A few of you would like to know how to add color to a black and white photo. It took me long enough to figure this out on my own so I don't mind sharing what I've learned. This probably isn't the only way to do it but it is how I did it. Please note that I use Adobe PhotoShop Element 3.0. I'm not sure if this will work the same in other photo editing programs but I'm pretty sure most programs use the same basic concept.
First of all you can do this with a color photo or a black and white photo. Note that even if it's a black and white photo you still have to remove the color. I was unable to edit a black and white photo without first removing the color. In PhotoShop open your photo. I then select ENHANCE - ADJUST COLOR - REMOVE COLOR. If it's a black and white photo you won't see a difference. If it's color photo turning black and white, once the photo is in B&W you might notice some blotchiness in some tones, you might not (just a warning).
Next. You want to make sure your LAYERS editing window is open. If it's not open click on WINDOWS on the toolbar and click on "Layers". A little toolbox will pop-up.
Next. In the editing toolbar on the left where your options are the selection tool, text, paintbucket, etc., pick the LASSO tool. There should be a tiny arrow in the lower right corner of that option. If you click on it you have three options of the kind of lasso to use. Choose the magnetic lasso. This means when you are tracing your object to color, it will automatically follow the line even if your mouse is not straight. The trick is that sometimes it may not follow the line you want it to follow. It may take some practice to learn when to allow it to follow the line and when you need to assist. I'll explain later.
Once you've selected the magnetic lasso, click where you want to add color and trace the outline of the area. In the picture above I started with the shirt. If you mess up and the line goes haywire, double-click to end the action and it should complete a space with a flashing double-dashed line. Right click, Deselect and start over.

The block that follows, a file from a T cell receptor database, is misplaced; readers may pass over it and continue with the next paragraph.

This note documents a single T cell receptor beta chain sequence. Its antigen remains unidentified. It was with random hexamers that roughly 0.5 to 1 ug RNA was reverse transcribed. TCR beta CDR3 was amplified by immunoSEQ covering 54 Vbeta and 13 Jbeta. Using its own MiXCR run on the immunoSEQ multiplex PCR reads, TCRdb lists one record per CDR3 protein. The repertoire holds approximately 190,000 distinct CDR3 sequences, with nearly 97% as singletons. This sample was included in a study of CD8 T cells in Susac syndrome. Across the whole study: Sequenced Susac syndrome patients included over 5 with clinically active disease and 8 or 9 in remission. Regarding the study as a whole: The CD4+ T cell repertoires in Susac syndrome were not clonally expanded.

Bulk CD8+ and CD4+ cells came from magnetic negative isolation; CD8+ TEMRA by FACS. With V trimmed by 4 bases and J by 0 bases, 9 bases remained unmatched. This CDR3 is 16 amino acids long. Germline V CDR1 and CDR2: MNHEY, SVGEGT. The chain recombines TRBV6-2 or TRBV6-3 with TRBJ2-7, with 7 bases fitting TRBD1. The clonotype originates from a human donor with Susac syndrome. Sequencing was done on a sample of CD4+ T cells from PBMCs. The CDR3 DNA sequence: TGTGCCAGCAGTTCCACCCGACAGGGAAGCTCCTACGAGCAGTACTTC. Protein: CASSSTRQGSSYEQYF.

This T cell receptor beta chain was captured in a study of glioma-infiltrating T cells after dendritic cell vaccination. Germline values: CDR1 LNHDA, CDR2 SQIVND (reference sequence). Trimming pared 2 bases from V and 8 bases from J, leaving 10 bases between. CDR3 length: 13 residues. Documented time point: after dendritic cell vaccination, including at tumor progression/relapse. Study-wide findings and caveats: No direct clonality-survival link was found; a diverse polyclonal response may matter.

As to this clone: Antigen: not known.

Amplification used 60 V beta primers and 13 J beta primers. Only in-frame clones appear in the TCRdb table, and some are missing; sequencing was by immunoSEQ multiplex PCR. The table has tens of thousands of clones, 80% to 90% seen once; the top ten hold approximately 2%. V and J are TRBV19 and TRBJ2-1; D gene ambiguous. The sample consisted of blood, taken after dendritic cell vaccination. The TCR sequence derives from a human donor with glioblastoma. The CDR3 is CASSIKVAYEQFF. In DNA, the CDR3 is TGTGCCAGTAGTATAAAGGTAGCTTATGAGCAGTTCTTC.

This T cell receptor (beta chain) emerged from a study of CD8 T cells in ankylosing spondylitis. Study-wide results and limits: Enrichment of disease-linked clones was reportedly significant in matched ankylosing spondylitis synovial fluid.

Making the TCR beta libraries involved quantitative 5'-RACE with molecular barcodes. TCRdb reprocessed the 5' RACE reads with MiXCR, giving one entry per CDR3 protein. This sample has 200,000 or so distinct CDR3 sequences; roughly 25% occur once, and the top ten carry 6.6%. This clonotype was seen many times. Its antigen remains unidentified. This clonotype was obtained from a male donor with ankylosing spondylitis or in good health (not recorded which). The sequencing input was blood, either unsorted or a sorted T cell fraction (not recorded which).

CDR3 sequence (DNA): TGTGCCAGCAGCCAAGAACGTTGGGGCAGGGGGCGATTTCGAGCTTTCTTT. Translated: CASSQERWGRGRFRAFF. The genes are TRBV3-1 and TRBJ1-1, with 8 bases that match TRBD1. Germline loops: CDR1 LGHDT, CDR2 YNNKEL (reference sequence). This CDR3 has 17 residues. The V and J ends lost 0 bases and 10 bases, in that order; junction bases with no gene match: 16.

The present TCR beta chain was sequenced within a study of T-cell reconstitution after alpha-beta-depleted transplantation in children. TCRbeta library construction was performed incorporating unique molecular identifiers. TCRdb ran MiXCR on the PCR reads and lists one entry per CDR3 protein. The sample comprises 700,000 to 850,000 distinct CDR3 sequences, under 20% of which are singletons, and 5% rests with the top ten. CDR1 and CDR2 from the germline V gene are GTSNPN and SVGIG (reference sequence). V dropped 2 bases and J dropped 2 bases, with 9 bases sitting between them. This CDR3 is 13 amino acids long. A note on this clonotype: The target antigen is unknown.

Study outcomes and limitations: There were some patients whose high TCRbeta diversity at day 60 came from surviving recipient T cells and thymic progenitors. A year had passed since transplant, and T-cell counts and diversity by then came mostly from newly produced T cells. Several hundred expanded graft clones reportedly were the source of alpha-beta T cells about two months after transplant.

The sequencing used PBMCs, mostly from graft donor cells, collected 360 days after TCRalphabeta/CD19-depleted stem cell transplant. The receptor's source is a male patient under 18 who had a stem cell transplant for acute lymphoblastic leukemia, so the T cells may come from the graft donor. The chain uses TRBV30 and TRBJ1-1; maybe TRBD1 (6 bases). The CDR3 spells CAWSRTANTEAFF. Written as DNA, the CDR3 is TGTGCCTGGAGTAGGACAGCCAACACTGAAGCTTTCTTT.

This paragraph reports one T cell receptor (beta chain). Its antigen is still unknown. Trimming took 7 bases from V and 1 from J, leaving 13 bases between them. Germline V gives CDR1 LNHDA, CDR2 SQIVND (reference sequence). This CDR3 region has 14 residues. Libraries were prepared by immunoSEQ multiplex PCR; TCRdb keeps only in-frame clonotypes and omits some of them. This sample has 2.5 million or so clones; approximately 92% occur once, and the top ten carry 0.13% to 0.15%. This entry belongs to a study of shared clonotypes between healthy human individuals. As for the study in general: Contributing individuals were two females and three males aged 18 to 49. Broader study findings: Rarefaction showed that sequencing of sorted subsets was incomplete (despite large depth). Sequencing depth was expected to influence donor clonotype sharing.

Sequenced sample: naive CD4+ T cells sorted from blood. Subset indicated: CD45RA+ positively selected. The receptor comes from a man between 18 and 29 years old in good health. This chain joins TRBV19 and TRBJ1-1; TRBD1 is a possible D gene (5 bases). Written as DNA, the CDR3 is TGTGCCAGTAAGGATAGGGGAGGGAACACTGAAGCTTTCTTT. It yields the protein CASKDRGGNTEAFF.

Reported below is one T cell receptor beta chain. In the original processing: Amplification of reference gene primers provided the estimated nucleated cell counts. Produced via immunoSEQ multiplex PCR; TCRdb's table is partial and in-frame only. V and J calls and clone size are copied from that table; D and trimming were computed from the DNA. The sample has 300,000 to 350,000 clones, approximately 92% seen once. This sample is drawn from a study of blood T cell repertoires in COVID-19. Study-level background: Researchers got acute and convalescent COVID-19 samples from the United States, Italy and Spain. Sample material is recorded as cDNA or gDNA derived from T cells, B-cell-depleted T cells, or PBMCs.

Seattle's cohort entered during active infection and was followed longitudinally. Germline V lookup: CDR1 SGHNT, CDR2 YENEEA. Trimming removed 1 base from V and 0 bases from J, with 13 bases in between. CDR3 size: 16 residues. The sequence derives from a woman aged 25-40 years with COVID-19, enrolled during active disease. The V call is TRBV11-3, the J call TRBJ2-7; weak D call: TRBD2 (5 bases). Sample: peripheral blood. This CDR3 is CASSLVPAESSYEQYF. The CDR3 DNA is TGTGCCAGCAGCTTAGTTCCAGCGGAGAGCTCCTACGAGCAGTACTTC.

While you're tracing, if you click once it creates a marker point and you can continue. With some objects you make have to do this a lot so that it will not automatically follow another line. This is what I mean by manual. The more defining the line you trace, the more "magnetic" and automatic the trace is done for you.
When you have created a complete trace the flashing double-dash line will appear. Make sure to connect your starting spot with the ending spot to complete the trace and get the flashing line.
Now that you've selected your object, in the LAYERS toolbox you should see a tiny image of your photo and it should say "Background" to the right. Just above your imagine is a small circle that is half white and half black. Click on it. You'll get a drop-down menu. These are your choices with how to fill the space you selected to color. I used "Photo Filter" but you can experiment with any of those choices.
Another drop-down menu will appear. Click on the color box and select the color you would like to fill in your selected area (see photo below). Change the color density to your desired color. You should see the color change in your main photo. If the color is not what you want you can change the color until you get what you want, then click OK. If you find it's not what you want after you've done this you can always click UNDO until you get back to the selection on your photo (the flashing line) and go back to the LAYER options.
Repeat the selection and color process as often as you like. You will notice in the LAYERS toolbox that each time you add a color it adds another layer to the photo. If you want to edit the actual photo you have to scroll through the layers until you get to the actual small photo. Click on it and you can now edit the original photo (lighten, darken, crop, etc.), keeping the color changes you've made.
Again, this is for PhotoShop but if you have another photo editing program, take a moment to view the toolbar options. I'm sure it has the same basic editing options, just maybe in different places. All programs basically work the same, it's just a matter of finding out where they are in each program. There are also probably other ways to do it, this is just the way I know how to do it and I'm still learning all of the editing features in the program.